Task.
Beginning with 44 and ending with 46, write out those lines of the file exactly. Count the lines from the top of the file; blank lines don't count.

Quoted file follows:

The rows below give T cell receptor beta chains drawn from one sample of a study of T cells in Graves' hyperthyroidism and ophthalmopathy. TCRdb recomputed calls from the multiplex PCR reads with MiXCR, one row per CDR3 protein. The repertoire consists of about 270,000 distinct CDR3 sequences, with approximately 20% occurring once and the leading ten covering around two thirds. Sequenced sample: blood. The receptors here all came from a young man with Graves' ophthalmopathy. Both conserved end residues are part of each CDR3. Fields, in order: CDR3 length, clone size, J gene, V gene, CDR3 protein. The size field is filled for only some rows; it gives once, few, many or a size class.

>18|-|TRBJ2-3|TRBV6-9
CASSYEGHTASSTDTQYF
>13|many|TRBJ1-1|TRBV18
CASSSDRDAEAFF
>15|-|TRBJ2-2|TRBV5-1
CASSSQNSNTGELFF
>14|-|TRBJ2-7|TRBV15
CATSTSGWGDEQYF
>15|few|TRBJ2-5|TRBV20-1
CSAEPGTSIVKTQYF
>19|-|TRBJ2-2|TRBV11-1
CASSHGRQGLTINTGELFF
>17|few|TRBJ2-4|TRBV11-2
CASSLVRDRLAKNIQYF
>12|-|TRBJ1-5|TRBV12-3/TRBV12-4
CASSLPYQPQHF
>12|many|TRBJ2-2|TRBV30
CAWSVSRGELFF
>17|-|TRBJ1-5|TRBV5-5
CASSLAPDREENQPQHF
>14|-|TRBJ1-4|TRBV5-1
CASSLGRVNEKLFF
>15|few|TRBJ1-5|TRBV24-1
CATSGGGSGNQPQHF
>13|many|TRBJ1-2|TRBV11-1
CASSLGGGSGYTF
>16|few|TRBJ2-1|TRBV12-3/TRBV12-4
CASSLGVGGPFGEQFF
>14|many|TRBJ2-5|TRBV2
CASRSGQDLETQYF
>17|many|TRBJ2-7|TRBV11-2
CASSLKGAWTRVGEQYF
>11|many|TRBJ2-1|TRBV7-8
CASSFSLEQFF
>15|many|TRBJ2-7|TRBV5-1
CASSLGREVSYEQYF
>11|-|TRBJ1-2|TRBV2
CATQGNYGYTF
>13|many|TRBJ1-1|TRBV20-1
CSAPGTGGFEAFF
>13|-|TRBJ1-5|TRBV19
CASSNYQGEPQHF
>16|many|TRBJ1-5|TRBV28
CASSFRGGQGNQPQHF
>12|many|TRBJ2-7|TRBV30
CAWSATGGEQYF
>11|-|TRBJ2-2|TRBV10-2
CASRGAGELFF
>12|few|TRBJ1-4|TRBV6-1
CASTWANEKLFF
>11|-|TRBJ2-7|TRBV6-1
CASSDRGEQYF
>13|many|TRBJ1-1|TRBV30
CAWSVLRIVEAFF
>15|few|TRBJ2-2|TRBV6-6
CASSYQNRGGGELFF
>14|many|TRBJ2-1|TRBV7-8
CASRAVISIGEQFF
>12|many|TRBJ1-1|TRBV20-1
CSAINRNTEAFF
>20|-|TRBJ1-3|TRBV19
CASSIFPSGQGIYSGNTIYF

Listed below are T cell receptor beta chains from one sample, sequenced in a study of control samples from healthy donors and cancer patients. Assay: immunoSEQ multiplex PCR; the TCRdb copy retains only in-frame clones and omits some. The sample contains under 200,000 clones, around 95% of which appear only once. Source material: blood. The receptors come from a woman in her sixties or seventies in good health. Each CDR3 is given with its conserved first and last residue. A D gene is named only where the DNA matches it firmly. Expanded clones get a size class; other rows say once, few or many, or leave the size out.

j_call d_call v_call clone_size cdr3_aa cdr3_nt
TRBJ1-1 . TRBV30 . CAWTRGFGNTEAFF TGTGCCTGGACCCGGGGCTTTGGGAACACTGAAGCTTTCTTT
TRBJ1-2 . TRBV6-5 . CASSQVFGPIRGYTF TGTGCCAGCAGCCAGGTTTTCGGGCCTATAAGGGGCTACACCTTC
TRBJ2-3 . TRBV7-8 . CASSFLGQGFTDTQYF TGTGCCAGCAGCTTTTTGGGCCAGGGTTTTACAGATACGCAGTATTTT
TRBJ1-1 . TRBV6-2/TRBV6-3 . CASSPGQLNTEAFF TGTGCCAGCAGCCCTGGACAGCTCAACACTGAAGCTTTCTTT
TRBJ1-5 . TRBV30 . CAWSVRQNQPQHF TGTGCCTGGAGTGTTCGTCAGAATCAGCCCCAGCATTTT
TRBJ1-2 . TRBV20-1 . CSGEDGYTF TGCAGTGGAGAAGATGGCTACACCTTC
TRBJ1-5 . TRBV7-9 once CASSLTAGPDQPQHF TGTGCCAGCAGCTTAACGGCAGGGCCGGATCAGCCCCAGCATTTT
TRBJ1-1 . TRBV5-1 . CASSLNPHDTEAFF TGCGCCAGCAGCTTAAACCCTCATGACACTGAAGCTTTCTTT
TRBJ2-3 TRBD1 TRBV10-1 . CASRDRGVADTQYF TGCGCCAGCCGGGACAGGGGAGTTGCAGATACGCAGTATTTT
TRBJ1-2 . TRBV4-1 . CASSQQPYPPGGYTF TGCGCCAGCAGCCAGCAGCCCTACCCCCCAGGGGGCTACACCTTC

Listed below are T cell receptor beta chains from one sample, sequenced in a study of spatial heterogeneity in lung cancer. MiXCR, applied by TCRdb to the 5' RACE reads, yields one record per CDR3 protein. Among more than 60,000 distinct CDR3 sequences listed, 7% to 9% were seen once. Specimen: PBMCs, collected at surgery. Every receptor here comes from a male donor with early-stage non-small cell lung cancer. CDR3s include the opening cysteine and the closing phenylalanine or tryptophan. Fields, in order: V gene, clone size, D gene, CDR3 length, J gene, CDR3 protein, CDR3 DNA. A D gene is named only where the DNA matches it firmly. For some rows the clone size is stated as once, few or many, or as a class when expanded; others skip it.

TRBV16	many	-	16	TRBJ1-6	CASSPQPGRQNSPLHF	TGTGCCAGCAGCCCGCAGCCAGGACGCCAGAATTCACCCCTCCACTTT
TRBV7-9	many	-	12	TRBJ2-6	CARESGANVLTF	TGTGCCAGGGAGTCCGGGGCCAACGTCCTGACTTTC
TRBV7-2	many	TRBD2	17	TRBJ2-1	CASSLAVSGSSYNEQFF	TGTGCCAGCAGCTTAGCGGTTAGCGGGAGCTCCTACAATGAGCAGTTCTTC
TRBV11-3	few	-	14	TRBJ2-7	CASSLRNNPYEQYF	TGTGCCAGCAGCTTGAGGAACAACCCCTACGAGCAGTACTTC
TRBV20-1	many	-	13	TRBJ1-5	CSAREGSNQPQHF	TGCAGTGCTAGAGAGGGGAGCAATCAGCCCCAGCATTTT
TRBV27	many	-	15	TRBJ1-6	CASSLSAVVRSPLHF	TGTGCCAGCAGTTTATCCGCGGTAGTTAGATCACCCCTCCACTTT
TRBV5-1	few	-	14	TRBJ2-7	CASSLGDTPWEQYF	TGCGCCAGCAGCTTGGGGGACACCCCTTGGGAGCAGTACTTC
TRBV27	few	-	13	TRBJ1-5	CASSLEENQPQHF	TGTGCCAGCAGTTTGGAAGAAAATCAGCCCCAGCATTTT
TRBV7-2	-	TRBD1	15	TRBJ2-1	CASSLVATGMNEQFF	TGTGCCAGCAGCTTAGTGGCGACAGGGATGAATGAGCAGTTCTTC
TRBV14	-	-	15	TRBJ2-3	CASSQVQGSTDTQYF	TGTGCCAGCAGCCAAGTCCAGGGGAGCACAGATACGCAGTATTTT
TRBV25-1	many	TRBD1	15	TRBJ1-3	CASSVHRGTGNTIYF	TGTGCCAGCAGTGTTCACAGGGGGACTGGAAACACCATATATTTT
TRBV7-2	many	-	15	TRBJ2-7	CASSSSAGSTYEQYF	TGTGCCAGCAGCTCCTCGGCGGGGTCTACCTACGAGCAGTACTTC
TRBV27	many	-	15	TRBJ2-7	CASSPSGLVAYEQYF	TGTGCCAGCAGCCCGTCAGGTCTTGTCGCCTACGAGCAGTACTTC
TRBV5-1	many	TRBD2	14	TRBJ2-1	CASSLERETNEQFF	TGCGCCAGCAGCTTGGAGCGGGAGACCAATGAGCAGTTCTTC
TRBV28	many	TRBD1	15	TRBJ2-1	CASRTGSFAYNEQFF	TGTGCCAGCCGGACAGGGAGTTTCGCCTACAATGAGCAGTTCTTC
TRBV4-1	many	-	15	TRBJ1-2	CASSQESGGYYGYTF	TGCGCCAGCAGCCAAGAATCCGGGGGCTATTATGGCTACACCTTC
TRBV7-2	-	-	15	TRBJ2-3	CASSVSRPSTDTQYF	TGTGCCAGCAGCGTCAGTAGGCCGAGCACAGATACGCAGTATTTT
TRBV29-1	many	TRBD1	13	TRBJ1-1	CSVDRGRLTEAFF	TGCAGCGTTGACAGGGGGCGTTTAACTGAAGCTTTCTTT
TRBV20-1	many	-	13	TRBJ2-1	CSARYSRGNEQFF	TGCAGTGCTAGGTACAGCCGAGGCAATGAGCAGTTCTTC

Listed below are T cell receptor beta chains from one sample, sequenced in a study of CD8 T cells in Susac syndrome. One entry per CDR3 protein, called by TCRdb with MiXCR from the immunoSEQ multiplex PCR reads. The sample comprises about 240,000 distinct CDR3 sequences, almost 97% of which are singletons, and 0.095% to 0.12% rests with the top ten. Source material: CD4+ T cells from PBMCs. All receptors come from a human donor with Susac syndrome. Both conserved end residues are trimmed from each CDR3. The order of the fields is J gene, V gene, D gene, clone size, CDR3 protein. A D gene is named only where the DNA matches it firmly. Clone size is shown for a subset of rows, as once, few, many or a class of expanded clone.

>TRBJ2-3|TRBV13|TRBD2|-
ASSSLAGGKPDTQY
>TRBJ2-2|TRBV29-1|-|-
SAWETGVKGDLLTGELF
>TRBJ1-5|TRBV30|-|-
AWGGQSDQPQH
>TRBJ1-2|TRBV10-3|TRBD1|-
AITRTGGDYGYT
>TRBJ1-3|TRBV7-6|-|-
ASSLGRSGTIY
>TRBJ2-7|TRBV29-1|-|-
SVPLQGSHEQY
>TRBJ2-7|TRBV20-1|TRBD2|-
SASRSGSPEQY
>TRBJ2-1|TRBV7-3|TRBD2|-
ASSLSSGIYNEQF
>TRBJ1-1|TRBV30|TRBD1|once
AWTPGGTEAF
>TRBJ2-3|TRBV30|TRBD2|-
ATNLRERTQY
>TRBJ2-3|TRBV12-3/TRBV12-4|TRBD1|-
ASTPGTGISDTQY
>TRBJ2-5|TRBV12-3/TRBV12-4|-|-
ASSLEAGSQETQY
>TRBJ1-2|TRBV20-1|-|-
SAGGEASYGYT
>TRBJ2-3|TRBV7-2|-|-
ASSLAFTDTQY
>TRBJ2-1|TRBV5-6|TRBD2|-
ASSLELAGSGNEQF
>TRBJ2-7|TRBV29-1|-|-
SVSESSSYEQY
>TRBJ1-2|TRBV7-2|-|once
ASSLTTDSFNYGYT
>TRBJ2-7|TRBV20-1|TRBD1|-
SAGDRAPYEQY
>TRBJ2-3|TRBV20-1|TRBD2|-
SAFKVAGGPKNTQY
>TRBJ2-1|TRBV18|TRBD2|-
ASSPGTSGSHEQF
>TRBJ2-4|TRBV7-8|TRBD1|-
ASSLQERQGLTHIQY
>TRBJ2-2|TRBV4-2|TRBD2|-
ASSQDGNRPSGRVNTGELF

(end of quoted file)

>16|many|TRBJ1-5|TRBV28
CASSFRGGQGNQPQHF
>12|many|TRBJ2-7|TRBV30